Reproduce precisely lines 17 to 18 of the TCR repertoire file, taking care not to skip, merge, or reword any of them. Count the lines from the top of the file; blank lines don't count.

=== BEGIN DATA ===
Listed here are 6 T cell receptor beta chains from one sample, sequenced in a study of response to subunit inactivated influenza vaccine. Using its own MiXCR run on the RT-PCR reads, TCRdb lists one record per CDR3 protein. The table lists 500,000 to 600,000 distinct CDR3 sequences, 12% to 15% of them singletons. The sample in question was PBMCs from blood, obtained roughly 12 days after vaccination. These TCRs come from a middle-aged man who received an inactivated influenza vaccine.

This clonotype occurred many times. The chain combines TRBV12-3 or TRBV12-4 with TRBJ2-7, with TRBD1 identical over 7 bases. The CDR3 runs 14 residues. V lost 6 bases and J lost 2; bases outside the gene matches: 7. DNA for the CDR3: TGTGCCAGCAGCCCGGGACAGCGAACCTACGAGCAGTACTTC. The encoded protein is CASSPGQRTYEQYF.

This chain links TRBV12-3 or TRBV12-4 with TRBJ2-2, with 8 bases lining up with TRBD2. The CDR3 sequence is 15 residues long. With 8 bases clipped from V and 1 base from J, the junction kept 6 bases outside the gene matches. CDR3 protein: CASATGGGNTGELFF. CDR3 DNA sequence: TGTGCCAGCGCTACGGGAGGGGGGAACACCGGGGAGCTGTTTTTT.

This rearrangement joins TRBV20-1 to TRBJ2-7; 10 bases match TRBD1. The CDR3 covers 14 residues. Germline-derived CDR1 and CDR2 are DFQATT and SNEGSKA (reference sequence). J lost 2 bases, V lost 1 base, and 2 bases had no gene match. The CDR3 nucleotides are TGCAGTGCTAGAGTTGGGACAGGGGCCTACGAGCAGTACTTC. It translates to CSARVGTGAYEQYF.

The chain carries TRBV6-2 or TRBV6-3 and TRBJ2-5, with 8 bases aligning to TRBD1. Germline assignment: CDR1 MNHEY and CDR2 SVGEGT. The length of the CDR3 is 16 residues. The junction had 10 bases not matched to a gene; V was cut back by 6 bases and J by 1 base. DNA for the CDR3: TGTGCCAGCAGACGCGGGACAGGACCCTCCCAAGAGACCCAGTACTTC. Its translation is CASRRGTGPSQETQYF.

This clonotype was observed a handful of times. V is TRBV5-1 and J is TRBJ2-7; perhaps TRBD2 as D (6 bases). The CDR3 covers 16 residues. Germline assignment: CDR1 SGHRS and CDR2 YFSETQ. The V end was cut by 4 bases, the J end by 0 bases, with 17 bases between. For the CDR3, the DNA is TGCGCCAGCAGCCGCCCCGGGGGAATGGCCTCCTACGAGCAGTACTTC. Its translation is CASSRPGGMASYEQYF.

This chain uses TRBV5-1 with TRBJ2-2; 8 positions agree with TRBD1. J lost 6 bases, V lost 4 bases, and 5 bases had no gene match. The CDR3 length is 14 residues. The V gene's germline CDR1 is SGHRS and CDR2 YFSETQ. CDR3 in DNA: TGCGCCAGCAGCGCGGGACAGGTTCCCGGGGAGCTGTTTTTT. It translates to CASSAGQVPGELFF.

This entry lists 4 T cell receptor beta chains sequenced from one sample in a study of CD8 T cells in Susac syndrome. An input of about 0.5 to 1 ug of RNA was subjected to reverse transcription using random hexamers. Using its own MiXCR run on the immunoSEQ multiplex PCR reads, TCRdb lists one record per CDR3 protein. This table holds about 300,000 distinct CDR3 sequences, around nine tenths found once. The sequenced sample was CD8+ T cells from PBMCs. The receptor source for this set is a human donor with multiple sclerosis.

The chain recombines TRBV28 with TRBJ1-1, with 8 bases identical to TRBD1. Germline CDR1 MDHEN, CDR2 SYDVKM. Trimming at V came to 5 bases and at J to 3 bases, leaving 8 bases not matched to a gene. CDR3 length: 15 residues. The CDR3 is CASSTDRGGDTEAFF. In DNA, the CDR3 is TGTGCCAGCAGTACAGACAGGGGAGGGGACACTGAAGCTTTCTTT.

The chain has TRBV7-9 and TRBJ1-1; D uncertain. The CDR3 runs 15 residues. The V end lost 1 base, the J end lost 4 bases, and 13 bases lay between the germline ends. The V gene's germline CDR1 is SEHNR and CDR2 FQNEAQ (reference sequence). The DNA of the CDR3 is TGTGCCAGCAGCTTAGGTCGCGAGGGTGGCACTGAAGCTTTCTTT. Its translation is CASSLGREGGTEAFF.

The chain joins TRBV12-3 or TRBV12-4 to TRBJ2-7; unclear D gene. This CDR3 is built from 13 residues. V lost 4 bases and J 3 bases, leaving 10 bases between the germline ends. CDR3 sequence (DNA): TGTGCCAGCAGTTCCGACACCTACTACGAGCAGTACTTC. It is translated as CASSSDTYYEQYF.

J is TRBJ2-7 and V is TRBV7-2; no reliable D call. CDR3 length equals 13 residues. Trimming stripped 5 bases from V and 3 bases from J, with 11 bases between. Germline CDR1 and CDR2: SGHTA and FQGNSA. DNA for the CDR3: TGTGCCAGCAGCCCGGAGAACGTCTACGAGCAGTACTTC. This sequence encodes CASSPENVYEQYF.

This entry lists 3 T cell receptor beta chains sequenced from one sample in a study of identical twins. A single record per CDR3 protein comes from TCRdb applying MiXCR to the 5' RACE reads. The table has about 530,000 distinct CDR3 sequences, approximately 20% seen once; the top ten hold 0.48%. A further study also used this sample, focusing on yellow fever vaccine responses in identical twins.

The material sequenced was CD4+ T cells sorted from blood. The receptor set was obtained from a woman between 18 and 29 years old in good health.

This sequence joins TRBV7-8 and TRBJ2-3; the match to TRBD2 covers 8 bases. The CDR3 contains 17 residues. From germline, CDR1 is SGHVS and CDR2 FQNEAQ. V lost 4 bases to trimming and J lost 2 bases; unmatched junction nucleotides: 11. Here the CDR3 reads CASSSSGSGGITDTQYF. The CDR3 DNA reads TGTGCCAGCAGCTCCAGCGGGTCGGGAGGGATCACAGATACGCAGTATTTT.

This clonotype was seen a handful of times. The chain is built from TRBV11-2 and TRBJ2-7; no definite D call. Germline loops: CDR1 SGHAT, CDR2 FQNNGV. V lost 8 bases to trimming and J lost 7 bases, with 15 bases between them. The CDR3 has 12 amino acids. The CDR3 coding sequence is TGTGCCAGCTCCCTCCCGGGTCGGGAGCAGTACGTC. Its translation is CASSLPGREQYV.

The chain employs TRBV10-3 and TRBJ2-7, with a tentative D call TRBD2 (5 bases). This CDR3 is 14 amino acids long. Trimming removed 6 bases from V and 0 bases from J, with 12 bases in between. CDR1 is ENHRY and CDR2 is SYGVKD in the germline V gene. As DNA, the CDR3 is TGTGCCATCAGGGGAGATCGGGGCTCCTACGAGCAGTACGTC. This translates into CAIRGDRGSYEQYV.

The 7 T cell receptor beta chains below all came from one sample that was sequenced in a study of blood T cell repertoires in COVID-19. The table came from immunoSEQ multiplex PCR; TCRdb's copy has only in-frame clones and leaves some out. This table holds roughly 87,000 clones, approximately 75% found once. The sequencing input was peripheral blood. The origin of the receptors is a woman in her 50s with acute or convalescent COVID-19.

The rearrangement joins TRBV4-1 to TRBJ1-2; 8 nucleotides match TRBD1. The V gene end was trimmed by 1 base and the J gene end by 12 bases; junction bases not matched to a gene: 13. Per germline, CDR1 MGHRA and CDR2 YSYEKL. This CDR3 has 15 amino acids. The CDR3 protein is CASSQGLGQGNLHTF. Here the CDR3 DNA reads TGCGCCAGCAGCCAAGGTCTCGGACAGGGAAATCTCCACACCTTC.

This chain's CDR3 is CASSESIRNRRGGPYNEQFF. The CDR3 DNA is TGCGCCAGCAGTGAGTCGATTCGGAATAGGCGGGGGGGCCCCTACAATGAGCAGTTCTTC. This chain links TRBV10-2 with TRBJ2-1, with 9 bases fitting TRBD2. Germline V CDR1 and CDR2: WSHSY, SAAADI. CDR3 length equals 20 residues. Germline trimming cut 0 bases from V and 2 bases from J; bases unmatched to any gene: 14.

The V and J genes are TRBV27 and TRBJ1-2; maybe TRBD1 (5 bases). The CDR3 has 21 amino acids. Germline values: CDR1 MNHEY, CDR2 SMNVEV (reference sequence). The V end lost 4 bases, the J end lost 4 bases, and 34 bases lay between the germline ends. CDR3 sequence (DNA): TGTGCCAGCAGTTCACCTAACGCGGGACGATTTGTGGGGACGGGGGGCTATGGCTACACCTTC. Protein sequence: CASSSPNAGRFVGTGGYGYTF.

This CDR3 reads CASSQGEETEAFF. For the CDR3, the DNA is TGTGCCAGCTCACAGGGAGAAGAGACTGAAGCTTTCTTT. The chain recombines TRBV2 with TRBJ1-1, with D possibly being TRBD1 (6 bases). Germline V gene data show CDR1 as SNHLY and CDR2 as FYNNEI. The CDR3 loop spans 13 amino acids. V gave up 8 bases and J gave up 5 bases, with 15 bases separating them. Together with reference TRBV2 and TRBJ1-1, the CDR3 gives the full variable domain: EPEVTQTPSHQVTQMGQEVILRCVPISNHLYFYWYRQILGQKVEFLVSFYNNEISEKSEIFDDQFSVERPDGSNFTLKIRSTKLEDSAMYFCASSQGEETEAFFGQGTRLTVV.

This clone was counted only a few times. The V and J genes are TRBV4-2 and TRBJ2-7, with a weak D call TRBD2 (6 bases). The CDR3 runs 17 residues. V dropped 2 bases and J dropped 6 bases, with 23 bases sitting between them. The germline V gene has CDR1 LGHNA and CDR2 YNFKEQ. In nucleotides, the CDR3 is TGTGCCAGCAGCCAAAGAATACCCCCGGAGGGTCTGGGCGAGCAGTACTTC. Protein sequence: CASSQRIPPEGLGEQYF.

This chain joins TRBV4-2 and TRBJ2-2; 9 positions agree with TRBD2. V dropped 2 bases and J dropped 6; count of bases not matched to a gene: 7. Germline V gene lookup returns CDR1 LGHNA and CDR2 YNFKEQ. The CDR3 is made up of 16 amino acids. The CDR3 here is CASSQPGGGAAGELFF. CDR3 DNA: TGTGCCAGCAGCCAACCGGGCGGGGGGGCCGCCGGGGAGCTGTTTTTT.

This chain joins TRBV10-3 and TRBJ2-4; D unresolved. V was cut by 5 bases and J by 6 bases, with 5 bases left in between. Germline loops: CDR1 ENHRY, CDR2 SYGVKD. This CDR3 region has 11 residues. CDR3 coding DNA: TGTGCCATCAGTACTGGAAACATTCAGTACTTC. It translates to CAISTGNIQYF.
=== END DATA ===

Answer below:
The chain employs TRBV10-3 and TRBJ2-7, with a tentative D call TRBD2 (5 bases). This CDR3 is 14 amino acids long. Trimming removed 6 bases from V and 0 bases from J, with 12 bases in between. CDR1 is ENHRY and CDR2 is SYGVKD in the germline V gene. As DNA, the CDR3 is TGTGCCATCAGGGGAGATCGGGGCTCCTACGAGCAGTACGTC. This translates into CAIRGDRGSYEQYV.

The 7 T cell receptor beta chains below all came from one sample that was sequenced in a study of blood T cell repertoires in COVID-19. The table came from immunoSEQ multiplex PCR; TCRdb's copy has only in-frame clones and leaves some out. This table holds roughly 87,000 clones, approximately 75% found once. The sequencing input was peripheral blood. The origin of the receptors is a woman in her 50s with acute or convalescent COVID-19.